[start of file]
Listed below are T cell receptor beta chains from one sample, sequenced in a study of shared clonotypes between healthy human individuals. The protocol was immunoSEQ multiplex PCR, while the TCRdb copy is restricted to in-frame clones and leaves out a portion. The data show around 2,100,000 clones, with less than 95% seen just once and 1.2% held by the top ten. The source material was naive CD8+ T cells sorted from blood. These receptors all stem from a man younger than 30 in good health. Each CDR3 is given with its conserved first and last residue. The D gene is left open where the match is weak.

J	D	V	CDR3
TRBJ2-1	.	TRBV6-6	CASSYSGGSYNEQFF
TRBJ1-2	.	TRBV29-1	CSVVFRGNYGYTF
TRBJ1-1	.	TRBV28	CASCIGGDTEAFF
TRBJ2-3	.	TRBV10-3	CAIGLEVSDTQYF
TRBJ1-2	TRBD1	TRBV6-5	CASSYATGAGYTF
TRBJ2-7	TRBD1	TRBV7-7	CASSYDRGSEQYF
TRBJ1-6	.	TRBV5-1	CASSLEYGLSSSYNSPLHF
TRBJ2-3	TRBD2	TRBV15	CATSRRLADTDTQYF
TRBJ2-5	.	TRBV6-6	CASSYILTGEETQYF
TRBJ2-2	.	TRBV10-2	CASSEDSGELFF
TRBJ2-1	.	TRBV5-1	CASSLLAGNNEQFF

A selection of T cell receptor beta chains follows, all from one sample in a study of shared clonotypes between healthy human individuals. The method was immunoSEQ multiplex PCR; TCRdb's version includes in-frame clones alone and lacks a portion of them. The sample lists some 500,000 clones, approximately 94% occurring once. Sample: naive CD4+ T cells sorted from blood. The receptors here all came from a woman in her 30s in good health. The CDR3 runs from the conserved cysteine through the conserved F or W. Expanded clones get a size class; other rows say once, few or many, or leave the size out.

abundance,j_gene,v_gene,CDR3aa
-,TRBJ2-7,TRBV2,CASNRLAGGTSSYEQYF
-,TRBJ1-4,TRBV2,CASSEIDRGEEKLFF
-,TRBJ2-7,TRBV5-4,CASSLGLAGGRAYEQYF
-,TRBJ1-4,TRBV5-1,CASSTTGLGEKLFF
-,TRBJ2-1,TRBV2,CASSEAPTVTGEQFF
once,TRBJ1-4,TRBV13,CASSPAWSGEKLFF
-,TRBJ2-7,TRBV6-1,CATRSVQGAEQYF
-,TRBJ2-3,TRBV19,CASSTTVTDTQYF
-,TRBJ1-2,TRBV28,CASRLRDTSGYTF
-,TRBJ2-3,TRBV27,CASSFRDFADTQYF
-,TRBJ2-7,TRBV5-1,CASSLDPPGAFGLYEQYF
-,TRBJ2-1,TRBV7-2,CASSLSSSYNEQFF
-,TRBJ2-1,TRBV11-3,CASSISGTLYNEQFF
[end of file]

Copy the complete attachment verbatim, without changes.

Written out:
Listed below are T cell receptor beta chains from one sample, sequenced in a study of shared clonotypes between healthy human individuals. The protocol was immunoSEQ multiplex PCR, while the TCRdb copy is restricted to in-frame clones and leaves out a portion. The data show around 2,100,000 clones, with less than 95% seen just once and 1.2% held by the top ten. The source material was naive CD8+ T cells sorted from blood. These receptors all stem from a man younger than 30 in good health. Each CDR3 is given with its conserved first and last residue. The D gene is left open where the match is weak.

J	D	V	CDR3
TRBJ2-1	.	TRBV6-6	CASSYSGGSYNEQFF
TRBJ1-2	.	TRBV29-1	CSVVFRGNYGYTF
TRBJ1-1	.	TRBV28	CASCIGGDTEAFF
TRBJ2-3	.	TRBV10-3	CAIGLEVSDTQYF
TRBJ1-2	TRBD1	TRBV6-5	CASSYATGAGYTF
TRBJ2-7	TRBD1	TRBV7-7	CASSYDRGSEQYF
TRBJ1-6	.	TRBV5-1	CASSLEYGLSSSYNSPLHF
TRBJ2-3	TRBD2	TRBV15	CATSRRLADTDTQYF
TRBJ2-5	.	TRBV6-6	CASSYILTGEETQYF
TRBJ2-2	.	TRBV10-2	CASSEDSGELFF
TRBJ2-1	.	TRBV5-1	CASSLLAGNNEQFF

A selection of T cell receptor beta chains follows, all from one sample in a study of shared clonotypes between healthy human individuals. The method was immunoSEQ multiplex PCR; TCRdb's version includes in-frame clones alone and lacks a portion of them. The sample lists some 500,000 clones, approximately 94% occurring once. Sample: naive CD4+ T cells sorted from blood. The receptors here all came from a woman in her 30s in good health. The CDR3 runs from the conserved cysteine through the conserved F or W. Expanded clones get a size class; other rows say once, few or many, or leave the size out.

abundance,j_gene,v_gene,CDR3aa
-,TRBJ2-7,TRBV2,CASNRLAGGTSSYEQYF
-,TRBJ1-4,TRBV2,CASSEIDRGEEKLFF
-,TRBJ2-7,TRBV5-4,CASSLGLAGGRAYEQYF
-,TRBJ1-4,TRBV5-1,CASSTTGLGEKLFF
-,TRBJ2-1,TRBV2,CASSEAPTVTGEQFF
once,TRBJ1-4,TRBV13,CASSPAWSGEKLFF
-,TRBJ2-7,TRBV6-1,CATRSVQGAEQYF
-,TRBJ2-3,TRBV19,CASSTTVTDTQYF
-,TRBJ1-2,TRBV28,CASRLRDTSGYTF
-,TRBJ2-3,TRBV27,CASSFRDFADTQYF
-,TRBJ2-7,TRBV5-1,CASSLDPPGAFGLYEQYF
-,TRBJ2-1,TRBV7-2,CASSLSSSYNEQFF
-,TRBJ2-1,TRBV11-3,CASSISGTLYNEQFF